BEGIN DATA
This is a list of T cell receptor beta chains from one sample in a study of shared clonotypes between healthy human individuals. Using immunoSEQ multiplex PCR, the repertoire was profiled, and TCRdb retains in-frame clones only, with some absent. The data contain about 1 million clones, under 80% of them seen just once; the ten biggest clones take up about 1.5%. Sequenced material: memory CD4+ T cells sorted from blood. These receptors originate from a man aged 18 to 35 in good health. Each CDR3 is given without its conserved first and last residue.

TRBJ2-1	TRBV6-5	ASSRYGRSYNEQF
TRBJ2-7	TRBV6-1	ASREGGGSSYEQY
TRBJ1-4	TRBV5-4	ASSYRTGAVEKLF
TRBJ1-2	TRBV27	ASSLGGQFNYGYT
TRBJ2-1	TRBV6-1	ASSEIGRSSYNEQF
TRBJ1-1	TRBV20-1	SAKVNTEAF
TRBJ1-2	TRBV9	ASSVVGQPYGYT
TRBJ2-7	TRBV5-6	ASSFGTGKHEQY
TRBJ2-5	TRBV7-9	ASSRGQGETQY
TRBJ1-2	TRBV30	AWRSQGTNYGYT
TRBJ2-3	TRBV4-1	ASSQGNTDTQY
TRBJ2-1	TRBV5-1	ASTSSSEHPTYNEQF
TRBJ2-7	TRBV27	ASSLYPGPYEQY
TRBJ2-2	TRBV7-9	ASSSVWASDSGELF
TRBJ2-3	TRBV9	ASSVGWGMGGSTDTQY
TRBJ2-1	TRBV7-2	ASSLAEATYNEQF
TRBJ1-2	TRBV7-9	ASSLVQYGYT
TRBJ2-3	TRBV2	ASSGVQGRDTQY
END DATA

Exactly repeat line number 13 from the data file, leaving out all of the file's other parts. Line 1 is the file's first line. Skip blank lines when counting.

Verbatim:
TRBJ2-1	TRBV5-1	ASTSSSEHPTYNEQF